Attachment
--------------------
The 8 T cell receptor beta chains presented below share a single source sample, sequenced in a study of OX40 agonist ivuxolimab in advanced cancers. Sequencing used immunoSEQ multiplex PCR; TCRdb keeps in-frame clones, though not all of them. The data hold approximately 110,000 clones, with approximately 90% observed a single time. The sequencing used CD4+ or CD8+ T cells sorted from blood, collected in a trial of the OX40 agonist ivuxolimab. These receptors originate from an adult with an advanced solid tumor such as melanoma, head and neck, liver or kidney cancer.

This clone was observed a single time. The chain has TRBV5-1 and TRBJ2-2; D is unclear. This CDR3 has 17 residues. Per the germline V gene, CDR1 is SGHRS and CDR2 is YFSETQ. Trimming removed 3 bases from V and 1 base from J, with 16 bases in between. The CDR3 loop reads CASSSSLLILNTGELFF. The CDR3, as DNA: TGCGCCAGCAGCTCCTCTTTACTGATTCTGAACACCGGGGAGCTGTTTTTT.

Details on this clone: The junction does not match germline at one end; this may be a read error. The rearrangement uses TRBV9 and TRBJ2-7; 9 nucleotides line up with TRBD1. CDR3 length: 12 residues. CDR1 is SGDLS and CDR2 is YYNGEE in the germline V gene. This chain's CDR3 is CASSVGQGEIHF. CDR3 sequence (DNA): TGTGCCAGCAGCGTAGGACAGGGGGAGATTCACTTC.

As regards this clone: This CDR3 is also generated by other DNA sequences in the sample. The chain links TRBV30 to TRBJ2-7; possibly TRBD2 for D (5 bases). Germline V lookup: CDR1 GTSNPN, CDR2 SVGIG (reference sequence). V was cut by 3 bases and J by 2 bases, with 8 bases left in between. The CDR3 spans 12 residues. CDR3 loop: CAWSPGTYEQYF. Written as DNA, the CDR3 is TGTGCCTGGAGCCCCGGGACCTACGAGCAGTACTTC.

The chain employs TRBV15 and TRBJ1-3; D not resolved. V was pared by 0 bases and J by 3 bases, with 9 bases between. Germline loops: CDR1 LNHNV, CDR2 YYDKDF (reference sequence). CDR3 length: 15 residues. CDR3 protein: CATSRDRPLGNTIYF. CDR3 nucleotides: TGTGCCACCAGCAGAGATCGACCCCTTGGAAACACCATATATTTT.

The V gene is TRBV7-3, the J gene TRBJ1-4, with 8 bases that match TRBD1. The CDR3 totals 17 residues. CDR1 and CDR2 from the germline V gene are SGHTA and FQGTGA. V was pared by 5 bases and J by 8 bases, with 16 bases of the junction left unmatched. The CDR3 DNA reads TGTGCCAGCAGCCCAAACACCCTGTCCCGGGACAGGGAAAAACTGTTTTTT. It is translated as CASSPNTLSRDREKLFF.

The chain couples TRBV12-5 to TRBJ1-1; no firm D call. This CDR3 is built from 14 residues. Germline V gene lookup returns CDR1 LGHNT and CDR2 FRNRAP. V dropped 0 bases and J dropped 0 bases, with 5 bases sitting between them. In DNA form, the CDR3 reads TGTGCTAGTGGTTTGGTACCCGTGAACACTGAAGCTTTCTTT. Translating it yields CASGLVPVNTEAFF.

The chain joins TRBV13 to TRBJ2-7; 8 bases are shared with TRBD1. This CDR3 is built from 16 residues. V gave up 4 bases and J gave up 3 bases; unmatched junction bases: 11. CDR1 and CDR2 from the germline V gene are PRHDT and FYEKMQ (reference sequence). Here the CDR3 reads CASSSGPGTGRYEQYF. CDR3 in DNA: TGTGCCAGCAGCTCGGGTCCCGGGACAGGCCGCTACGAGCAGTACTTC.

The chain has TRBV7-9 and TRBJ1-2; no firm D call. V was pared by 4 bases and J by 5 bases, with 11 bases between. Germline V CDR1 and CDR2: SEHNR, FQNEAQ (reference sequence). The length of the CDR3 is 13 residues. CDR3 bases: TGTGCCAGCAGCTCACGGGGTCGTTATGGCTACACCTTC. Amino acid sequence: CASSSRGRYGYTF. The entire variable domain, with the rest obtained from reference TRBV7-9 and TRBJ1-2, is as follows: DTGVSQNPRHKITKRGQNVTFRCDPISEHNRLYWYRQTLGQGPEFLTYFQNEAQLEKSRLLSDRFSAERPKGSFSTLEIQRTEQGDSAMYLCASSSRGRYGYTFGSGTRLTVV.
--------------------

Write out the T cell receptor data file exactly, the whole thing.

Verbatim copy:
The 8 T cell receptor beta chains presented below share a single source sample, sequenced in a study of OX40 agonist ivuxolimab in advanced cancers. Sequencing used immunoSEQ multiplex PCR; TCRdb keeps in-frame clones, though not all of them. The data hold approximately 110,000 clones, with approximately 90% observed a single time. The sequencing used CD4+ or CD8+ T cells sorted from blood, collected in a trial of the OX40 agonist ivuxolimab. These receptors originate from an adult with an advanced solid tumor such as melanoma, head and neck, liver or kidney cancer.

This clone was observed a single time. The chain has TRBV5-1 and TRBJ2-2; D is unclear. This CDR3 has 17 residues. Per the germline V gene, CDR1 is SGHRS and CDR2 is YFSETQ. Trimming removed 3 bases from V and 1 base from J, with 16 bases in between. The CDR3 loop reads CASSSSLLILNTGELFF. The CDR3, as DNA: TGCGCCAGCAGCTCCTCTTTACTGATTCTGAACACCGGGGAGCTGTTTTTT.

Details on this clone: The junction does not match germline at one end; this may be a read error. The rearrangement uses TRBV9 and TRBJ2-7; 9 nucleotides line up with TRBD1. CDR3 length: 12 residues. CDR1 is SGDLS and CDR2 is YYNGEE in the germline V gene. This chain's CDR3 is CASSVGQGEIHF. CDR3 sequence (DNA): TGTGCCAGCAGCGTAGGACAGGGGGAGATTCACTTC.

As regards this clone: This CDR3 is also generated by other DNA sequences in the sample. The chain links TRBV30 to TRBJ2-7; possibly TRBD2 for D (5 bases). Germline V lookup: CDR1 GTSNPN, CDR2 SVGIG (reference sequence). V was cut by 3 bases and J by 2 bases, with 8 bases left in between. The CDR3 spans 12 residues. CDR3 loop: CAWSPGTYEQYF. Written as DNA, the CDR3 is TGTGCCTGGAGCCCCGGGACCTACGAGCAGTACTTC.

The chain employs TRBV15 and TRBJ1-3; D not resolved. V was pared by 0 bases and J by 3 bases, with 9 bases between. Germline loops: CDR1 LNHNV, CDR2 YYDKDF (reference sequence). CDR3 length: 15 residues. CDR3 protein: CATSRDRPLGNTIYF. CDR3 nucleotides: TGTGCCACCAGCAGAGATCGACCCCTTGGAAACACCATATATTTT.

The V gene is TRBV7-3, the J gene TRBJ1-4, with 8 bases that match TRBD1. The CDR3 totals 17 residues. CDR1 and CDR2 from the germline V gene are SGHTA and FQGTGA. V was pared by 5 bases and J by 8 bases, with 16 bases of the junction left unmatched. The CDR3 DNA reads TGTGCCAGCAGCCCAAACACCCTGTCCCGGGACAGGGAAAAACTGTTTTTT. It is translated as CASSPNTLSRDREKLFF.

The chain couples TRBV12-5 to TRBJ1-1; no firm D call. This CDR3 is built from 14 residues. Germline V gene lookup returns CDR1 LGHNT and CDR2 FRNRAP. V dropped 0 bases and J dropped 0 bases, with 5 bases sitting between them. In DNA form, the CDR3 reads TGTGCTAGTGGTTTGGTACCCGTGAACACTGAAGCTTTCTTT. Translating it yields CASGLVPVNTEAFF.

The chain joins TRBV13 to TRBJ2-7; 8 bases are shared with TRBD1. This CDR3 is built from 16 residues. V gave up 4 bases and J gave up 3 bases; unmatched junction bases: 11. CDR1 and CDR2 from the germline V gene are PRHDT and FYEKMQ (reference sequence). Here the CDR3 reads CASSSGPGTGRYEQYF. CDR3 in DNA: TGTGCCAGCAGCTCGGGTCCCGGGACAGGCCGCTACGAGCAGTACTTC.

The chain has TRBV7-9 and TRBJ1-2; no firm D call. V was pared by 4 bases and J by 5 bases, with 11 bases between. Germline V CDR1 and CDR2: SEHNR, FQNEAQ (reference sequence). The length of the CDR3 is 13 residues. CDR3 bases: TGTGCCAGCAGCTCACGGGGTCGTTATGGCTACACCTTC. Amino acid sequence: CASSSRGRYGYTF. The entire variable domain, with the rest obtained from reference TRBV7-9 and TRBJ1-2, is as follows: DTGVSQNPRHKITKRGQNVTFRCDPISEHNRLYWYRQTLGQGPEFLTYFQNEAQLEKSRLLSDRFSAERPKGSFSTLEIQRTEQGDSAMYLCASSSRGRYGYTFGSGTRLTVV.